Geastrum fimbriatum Fr. - Sessile Earthstar

Phylum: Basidiomycota - Class: Agaricomycetes - Order: Geastrales - Family: Geastraceae

Geastrum fimbriatum - Sessile Earthstar

Initially looking like a round stone lying partly buried in the soil, the outer skin splits into rays that fold back neatly beneath the inner spore sac, raising it up from the ground.

Sessile Earthstars fruit in small groups and occasionally in fairy rings, usually on alkaline soil; they seem to have no particular preference for either hardwood trees or conifers.

Geastrum fimbriatum - Sessile Earthstar


The Sessile Earthstar is one of the most common and widespread of more than 15 earthstar species known to occur in Britain. Throughout most of England, Wales, Scotland and Ireland it is still only an occasional find, but there are parts of southern England where this earthstar is fairly common. Geastrum sessile is more common in France and many other countries in mainland Europe, particularly in the Mediterranean region.

Taxonomic history

The species was described in 1829 by the great Swedish mycologist Elias Magnus Fries, who established its basionym when he gave it the binomial name Geastrum fimbriatum. The species had been recognised much earlier, of course - for example in 1801 Christiaan Hendrik Persoon had described this earthstar under an invalid (already used) specific epithet.

Synonyms of Geastrum fimbriatum include Geastrum rufescens var. minor Pers., Lycoperdon sessile Sowerby, Geastrum tunicatum Vittad., and Geastrum sessile (Sowerby) Pouzar.


Geastrum, the generic name, comes from Geo- meaning earth, and -astrum meaning a star, and so literally Geastrum means earth star. The specific epithet fimbriatum is Latin and means fibrous or fringed - a reference to the fringed opening of the peristome (spore sac); the English word fimbriate is also used to indicate how the ends of a flower petal such as a pink (of the family Caryophyllaceae) are split into two or more divisions. The synonymous specific epithet sessile by which this earthstar was until recently more commonly known means sessile (the Latin and English spellings being identical), in other words sitting down.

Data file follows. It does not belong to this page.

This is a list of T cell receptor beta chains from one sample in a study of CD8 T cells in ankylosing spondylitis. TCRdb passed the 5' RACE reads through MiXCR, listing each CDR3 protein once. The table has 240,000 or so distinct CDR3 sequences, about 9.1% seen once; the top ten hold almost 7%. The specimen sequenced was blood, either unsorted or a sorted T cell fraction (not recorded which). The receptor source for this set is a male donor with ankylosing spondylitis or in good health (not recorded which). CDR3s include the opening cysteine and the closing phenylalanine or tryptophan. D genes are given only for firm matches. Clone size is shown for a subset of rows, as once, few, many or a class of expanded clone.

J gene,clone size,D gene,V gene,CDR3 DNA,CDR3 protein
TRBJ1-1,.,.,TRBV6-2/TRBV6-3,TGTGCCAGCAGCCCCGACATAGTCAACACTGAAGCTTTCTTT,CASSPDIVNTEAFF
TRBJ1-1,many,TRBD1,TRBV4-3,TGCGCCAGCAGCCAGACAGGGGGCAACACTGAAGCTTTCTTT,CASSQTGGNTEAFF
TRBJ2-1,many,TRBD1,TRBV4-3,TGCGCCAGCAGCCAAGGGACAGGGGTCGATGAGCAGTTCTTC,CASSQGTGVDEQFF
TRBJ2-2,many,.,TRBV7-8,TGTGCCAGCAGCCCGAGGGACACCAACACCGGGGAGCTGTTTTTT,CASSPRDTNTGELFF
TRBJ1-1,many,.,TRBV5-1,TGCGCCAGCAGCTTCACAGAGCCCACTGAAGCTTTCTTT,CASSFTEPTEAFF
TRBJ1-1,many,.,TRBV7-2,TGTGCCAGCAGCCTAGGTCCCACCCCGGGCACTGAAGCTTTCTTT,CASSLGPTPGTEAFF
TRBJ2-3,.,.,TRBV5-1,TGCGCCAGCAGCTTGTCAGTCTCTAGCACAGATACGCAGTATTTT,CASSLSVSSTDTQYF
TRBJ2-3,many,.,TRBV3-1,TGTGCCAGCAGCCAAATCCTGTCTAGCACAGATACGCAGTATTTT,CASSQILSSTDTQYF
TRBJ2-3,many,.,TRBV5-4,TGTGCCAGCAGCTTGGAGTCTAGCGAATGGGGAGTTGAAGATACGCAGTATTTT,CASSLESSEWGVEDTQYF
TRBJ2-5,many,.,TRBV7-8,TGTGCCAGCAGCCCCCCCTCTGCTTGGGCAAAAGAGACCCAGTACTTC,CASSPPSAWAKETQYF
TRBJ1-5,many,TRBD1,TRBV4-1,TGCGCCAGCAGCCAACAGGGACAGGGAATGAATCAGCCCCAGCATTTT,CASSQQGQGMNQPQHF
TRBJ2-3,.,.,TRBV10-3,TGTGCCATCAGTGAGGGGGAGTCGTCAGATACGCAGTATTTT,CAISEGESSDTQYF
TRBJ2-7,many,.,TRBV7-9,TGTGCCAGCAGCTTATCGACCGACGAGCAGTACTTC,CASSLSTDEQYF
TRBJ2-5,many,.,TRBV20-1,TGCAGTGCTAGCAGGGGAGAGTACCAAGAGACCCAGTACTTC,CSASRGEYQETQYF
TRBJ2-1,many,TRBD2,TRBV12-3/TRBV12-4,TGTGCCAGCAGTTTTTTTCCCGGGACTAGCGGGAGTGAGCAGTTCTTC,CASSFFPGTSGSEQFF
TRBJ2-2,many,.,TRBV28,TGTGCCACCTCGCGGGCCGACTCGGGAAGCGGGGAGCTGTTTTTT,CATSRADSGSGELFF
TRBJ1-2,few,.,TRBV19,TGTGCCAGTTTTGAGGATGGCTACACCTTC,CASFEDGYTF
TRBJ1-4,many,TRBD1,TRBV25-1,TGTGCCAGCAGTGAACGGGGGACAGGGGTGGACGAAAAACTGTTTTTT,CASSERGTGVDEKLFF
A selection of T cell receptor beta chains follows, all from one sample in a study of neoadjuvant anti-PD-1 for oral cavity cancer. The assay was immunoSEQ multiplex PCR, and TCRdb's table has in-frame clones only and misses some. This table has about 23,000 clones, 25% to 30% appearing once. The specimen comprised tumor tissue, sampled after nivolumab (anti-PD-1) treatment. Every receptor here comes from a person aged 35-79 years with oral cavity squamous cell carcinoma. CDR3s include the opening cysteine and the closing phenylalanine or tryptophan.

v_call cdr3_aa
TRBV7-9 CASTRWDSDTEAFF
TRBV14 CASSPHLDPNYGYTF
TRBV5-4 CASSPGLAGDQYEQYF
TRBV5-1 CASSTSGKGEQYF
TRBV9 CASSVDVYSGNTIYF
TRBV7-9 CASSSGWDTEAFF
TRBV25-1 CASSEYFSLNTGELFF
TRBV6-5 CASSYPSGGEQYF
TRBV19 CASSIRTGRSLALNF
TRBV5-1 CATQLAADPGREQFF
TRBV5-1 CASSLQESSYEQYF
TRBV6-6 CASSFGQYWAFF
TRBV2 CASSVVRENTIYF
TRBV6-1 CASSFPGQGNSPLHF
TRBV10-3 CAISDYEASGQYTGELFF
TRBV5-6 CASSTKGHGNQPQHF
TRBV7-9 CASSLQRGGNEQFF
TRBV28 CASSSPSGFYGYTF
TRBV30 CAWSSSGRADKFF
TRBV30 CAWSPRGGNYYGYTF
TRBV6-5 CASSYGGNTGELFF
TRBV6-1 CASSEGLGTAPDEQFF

Identification guide

Underside of Geastrum fimbriatum


5 to 9 creamy-white outer rays are recurved beneath the unstalked papery grey spore sac, which is finely downy. The outer diameter (across the rays) is 2.5 to 5cm.


Spore sac of Geastrum fimbriatum

Spore sac

Subspherical (an oblate spheroid), the spore sac is 1 to 2.2cm in diameter, ochraceous-cream, becoming greyer with age. The apical pore is fibrous but not striate.

Spore, Geastrum fimbriatum


Globose, minutely warty, 2.9-3.5µm in diameter (excluding the warts).

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Spore mass



Not significant.

Habitat & Ecological role

Mainly found in leaf-litter-rich soil in deciduous and mixed woodland, often on chalk-rich soil.


Fruiting in the autumn; long lasting, and sometimes remaining intact through the winter months.

Similar species

Several other Geastrum species are of the same general form, and confident identification requires experience. In particular not all Collared Earthstars, Geastrum triplex, split to form a distinct collar, and unsplit specimens can be confused with the Sessile Earthstar.

Culinary Notes

In common with other earthstars, this is an inedible fungus and of no culinary value. When dried, earthstars can make attractive table decorations as long as they do not get mistaken for pepper shakers!.

Reference Sources

Fascinated by Fungi, Pat O'Reilly 2016.

Pegler, D.N., Laessoe, T. & Spooner, B.M (1995). British Puffballs, Earthstars and Stinkhorns. Royal Botanic Gardens, Kew.

Dictionary of the Fungi; Paul M. Kirk, Paul F. Cannon, David W. Minter and J. A. Stalpers; CABI, 2008

Taxonomic history and synonym information on these pages is drawn from many sources but in particular from the British Mycological Society's GB Checklist of Fungi and (for basidiomycetes) on Kew's Checklist of the British & Irish Basidiomycota.

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